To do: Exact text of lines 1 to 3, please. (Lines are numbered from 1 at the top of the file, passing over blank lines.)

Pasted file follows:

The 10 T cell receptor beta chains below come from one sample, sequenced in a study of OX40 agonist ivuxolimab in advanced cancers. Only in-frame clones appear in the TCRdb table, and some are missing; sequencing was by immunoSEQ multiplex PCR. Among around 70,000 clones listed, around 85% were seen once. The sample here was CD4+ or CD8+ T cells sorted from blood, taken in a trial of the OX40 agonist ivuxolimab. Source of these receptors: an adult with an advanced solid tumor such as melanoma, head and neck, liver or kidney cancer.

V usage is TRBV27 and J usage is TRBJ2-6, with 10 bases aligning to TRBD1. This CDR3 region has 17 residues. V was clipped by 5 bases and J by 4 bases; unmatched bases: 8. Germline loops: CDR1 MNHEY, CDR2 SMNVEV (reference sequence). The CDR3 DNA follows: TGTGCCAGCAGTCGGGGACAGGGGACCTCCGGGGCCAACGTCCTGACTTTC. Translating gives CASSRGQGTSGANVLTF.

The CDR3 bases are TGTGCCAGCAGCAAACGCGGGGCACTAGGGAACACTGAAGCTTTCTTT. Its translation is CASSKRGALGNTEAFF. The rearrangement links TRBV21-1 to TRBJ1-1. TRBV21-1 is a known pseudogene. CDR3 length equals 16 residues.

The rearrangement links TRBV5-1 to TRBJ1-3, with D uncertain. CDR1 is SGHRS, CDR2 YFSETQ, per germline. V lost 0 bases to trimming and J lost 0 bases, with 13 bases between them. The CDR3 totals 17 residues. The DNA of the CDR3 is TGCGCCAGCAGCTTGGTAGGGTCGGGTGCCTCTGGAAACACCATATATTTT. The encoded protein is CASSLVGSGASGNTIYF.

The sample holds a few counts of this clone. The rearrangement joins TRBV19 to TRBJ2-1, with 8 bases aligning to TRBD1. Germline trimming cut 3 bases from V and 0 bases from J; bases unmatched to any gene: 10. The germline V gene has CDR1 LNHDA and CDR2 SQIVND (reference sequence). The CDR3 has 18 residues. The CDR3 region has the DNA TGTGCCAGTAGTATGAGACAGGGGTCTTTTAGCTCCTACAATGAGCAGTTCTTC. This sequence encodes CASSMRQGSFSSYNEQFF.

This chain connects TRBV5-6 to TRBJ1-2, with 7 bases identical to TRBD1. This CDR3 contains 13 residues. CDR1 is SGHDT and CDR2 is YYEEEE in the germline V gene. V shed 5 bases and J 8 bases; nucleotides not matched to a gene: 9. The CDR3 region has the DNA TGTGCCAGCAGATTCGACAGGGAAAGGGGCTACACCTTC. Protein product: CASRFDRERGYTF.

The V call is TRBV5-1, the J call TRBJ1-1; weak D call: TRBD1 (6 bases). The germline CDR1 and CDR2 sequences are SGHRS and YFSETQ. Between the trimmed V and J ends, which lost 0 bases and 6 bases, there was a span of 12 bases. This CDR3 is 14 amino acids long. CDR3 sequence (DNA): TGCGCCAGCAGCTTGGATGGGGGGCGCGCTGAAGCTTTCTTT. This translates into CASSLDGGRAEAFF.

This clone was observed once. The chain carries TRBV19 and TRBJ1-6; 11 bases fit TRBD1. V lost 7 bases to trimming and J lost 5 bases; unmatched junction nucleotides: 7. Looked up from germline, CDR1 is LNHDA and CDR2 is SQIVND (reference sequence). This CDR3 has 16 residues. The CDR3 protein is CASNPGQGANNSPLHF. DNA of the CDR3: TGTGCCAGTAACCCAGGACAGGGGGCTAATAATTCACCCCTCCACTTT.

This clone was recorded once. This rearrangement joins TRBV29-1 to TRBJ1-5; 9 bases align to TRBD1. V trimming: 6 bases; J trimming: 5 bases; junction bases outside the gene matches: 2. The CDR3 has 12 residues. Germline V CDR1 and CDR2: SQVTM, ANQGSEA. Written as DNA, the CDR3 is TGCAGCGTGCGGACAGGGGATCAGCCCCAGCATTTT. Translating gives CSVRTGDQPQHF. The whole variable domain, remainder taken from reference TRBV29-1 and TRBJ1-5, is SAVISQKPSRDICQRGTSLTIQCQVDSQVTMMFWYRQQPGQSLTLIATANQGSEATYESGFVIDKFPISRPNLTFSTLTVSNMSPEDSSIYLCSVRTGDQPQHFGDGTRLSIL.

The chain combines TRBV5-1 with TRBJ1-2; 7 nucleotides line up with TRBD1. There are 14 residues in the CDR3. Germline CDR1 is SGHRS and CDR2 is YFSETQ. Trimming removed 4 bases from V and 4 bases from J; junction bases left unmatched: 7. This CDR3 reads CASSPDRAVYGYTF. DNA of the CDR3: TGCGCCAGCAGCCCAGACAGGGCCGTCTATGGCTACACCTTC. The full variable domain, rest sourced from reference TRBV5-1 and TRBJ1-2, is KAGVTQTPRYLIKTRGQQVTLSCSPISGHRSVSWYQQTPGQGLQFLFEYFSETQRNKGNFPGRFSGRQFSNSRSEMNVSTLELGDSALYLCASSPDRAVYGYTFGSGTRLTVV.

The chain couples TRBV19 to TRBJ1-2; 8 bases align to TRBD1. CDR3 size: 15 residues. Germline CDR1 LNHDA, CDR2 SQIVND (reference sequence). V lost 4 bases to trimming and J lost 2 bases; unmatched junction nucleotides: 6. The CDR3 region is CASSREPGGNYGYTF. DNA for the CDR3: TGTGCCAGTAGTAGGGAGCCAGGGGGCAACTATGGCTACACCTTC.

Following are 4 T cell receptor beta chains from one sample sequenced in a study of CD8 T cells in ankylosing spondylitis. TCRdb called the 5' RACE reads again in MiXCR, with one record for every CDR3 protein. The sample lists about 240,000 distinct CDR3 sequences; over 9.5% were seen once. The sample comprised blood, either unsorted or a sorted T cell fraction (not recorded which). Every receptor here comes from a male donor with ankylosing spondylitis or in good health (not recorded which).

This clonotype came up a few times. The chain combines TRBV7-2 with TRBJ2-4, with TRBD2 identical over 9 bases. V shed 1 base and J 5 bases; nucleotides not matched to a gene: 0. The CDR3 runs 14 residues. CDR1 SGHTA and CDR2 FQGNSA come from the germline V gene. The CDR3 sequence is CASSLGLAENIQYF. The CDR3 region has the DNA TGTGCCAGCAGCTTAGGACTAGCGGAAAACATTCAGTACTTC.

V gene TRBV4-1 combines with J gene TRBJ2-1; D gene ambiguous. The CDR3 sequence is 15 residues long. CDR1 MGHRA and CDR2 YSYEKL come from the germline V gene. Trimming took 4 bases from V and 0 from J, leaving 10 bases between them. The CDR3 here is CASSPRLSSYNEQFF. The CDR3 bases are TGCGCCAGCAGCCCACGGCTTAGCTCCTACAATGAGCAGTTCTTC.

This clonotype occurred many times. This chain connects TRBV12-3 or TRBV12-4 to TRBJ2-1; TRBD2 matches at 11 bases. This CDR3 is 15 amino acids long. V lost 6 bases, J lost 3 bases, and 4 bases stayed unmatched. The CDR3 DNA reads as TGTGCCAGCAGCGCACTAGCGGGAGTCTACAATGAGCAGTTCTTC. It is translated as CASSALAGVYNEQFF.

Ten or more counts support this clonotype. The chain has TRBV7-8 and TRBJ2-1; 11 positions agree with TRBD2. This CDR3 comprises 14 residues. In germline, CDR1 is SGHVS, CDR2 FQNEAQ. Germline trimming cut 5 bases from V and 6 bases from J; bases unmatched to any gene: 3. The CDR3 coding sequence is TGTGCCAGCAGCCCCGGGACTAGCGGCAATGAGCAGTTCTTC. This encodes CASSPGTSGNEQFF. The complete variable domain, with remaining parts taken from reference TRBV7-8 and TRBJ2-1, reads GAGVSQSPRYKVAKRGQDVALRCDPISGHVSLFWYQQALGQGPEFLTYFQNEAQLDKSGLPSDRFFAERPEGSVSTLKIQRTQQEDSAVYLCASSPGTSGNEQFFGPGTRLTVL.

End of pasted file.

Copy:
The 10 T cell receptor beta chains below come from one sample, sequenced in a study of OX40 agonist ivuxolimab in advanced cancers. Only in-frame clones appear in the TCRdb table, and some are missing; sequencing was by immunoSEQ multiplex PCR. Among around 70,000 clones listed, around 85% were seen once. The sample here was CD4+ or CD8+ T cells sorted from blood, taken in a trial of the OX40 agonist ivuxolimab. Source of these receptors: an adult with an advanced solid tumor such as melanoma, head and neck, liver or kidney cancer.

V usage is TRBV27 and J usage is TRBJ2-6, with 10 bases aligning to TRBD1. This CDR3 region has 17 residues. V was clipped by 5 bases and J by 4 bases; unmatched bases: 8. Germline loops: CDR1 MNHEY, CDR2 SMNVEV (reference sequence). The CDR3 DNA follows: TGTGCCAGCAGTCGGGGACAGGGGACCTCCGGGGCCAACGTCCTGACTTTC. Translating gives CASSRGQGTSGANVLTF.

The CDR3 bases are TGTGCCAGCAGCAAACGCGGGGCACTAGGGAACACTGAAGCTTTCTTT. Its translation is CASSKRGALGNTEAFF. The rearrangement links TRBV21-1 to TRBJ1-1. TRBV21-1 is a known pseudogene. CDR3 length equals 16 residues.